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Forum topic by HokieMojo posted 09-22-2010 07:14 PM 1134 views 0 times favorited 6 replies Add to Favorites Watch
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HokieMojo

2103 posts in 3188 days


09-22-2010 07:14 PM

Hey everyone,
I don’t normally post craigslist finds that I’m contemplating purchasing on a forum. In most cases, that would be inviting competition. This time, I’ll make an exception though because if I don’t, I have no idea if I’m buying the right thing. I’m also hoping there will be enough that I can still pick one up if some others act on this.

I need a flat surface to sharpen my jointer knives on. I’ve heard granit can be an excellent option. It is as simple as getting a scrap piece of countertop? The posted item might be an ideal fit. Could any of you comment? Obviously, it is tough to tell what condition these pieces are in, but I’m just trying to figure out if this is the type of thing most people are refering to when they talk about a granite plate. The only other thing I can think of are the ones machinists use, but I think those cost a TON of money. any help would be appreciated. Here is the link!

http://richmond.craigslist.org/mat/1967362478.html


6 replies so far

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PurpLev

8523 posts in 3109 days


#1 posted 09-22-2010 07:44 PM

I use a scrap/cutoff from a granite top shop, so you’d be just fine with one of those. thats a good price. I don’t think you need th flatness and precision of a machinist plate. you just need a reliable surface that will not bow as you put pressure against while sharpening. I think people are getting a bit too obsessive about the flatness of the subsurface used for sharpening.

-- ㊍ When in doubt - There is no doubt - Go the safer route.

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spaids

699 posts in 3154 days


#2 posted 09-22-2010 07:46 PM

Dude go to woodcraft. They have slabs that are the same size as a full sheet of sandpaper. They are often on sale for $20 and they are thick and heavy and flat. On sale right now actually.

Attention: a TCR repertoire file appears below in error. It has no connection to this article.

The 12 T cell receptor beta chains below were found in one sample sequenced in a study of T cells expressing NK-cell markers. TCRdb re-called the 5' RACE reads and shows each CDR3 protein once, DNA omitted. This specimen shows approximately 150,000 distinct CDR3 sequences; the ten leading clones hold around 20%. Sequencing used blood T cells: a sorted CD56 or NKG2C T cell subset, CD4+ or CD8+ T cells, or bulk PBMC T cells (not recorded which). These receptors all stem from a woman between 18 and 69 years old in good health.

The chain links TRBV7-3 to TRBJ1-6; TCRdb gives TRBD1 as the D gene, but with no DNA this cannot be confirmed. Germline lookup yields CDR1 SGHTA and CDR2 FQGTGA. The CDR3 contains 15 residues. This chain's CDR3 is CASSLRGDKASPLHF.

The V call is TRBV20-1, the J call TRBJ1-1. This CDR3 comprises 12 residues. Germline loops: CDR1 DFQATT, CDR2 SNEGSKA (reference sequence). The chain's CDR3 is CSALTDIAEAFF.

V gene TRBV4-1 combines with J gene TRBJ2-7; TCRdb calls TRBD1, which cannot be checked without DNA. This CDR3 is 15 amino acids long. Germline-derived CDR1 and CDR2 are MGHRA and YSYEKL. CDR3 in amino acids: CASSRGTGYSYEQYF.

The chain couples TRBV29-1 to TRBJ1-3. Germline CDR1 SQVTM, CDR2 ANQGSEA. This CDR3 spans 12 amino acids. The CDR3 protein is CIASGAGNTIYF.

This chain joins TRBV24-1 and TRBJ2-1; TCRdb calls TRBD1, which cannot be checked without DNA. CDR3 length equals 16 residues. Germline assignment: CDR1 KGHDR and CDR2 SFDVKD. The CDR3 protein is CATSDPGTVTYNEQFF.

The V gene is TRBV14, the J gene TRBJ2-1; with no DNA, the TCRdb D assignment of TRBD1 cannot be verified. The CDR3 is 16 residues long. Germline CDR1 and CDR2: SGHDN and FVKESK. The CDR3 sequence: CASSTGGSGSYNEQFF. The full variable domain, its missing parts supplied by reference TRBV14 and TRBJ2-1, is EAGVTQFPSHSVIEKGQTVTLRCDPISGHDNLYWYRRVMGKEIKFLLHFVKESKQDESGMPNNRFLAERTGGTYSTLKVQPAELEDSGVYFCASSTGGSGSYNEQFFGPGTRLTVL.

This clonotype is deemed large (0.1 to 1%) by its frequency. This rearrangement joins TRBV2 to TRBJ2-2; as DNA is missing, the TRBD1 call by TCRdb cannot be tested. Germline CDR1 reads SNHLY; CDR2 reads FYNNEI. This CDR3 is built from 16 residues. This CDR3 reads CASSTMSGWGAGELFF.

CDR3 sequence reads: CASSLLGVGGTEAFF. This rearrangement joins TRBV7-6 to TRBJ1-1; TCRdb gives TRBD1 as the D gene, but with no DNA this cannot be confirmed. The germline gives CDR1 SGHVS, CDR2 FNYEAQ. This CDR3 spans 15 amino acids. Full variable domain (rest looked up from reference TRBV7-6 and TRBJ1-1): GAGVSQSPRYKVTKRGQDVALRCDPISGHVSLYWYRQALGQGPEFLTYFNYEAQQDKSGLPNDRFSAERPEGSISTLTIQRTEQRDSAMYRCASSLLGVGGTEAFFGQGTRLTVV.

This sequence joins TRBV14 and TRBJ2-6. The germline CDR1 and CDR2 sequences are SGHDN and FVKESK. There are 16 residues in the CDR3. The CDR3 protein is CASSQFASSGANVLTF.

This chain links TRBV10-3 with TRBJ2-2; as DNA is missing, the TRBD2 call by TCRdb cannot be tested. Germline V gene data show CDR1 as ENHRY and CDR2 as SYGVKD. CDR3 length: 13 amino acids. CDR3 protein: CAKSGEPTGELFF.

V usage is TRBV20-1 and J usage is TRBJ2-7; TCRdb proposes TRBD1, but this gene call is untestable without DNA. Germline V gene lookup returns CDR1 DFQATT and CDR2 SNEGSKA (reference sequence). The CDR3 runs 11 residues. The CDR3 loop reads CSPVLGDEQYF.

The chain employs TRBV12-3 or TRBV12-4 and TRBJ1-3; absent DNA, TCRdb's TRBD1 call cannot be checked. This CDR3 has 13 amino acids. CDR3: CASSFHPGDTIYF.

-- Wipe the blood stains from your blade before coming in.--

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spaids

699 posts in 3154 days


#3 posted 09-22-2010 07:50 PM

hmm but the ones you found are big right? You could put several grits on there side by side. The woodcraft slab is 9×12 and 2 inches thick. You could put three sheets on the slabs you found. I just spray glue down one sheet at a time and they are pretty easy to pull off and stick back down.

-- Wipe the blood stains from your blade before coming in.--

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ajosephg

1878 posts in 3021 days


#4 posted 09-22-2010 07:54 PM

I bought a 12×12 piece of polished granite tile from Lowes. Can’t remember the cost but it was nominal.

-- Joe

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HokieMojo

2103 posts in 3188 days


#5 posted 09-22-2010 08:12 PM

Thanks guys. I think you’ve hit on my main concerns. The jointer is an 8” model so to sharpen the blades, I think the extra space would be nice. Alternatively, I think the longer the blades, the more important it is to have a flat surface because I think the imperfectiosn could compound themselves over a longer distance.

Also, at $10, the price is right (Although I didn’t realize woodcraft happened to have a sale on their pieces). I also like the idea of being able to attach a few pieces at a time (I think I could actually get 4 grits on the slab at once).

I’m still open to anyone that wants to play devil’s advocate though.

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PurpLev

8523 posts in 3109 days


#6 posted 09-22-2010 08:35 PM

OK, I’ll play. :)
before that let me repeat: I agree that the surface needs to be flat and hard (non compression), but a granite slab if flat – is flat. my point was – if that is indeed granite, and you can assure that it has a flat surface with a normal straight edge, than it’s flat enough for sharpening – meaning you don’t need a machinist plate (that was my point).

Now, lets play…

I used to use a glass plate before, 3/8” thick, window size. yes – I could have glued sandpaper sheets side by side, but when not in use – that thing was huge to store, and was always in the way. YMMV based on your space though.

I ended up getting rid of it and got the small ~12×12 piece of granite from the coutertop shop (free) it’s easily storable, and actually being so small – just stays on the bench. I don’t need a full sheet to hone my blades, a 1/3 sheet is more than enough and I could stack those up to have 3 grits (1000,2000,12000) if needed, although I usually don’t go through the trouble and just slap on a full sheet, and replace it once done (the spray glue is easily pulled off).

it really boils down to personal preference though, either way – I think you got a good deal there, whether you get a full sheet or just a smaller piece from them

-- ㊍ When in doubt - There is no doubt - Go the safer route.

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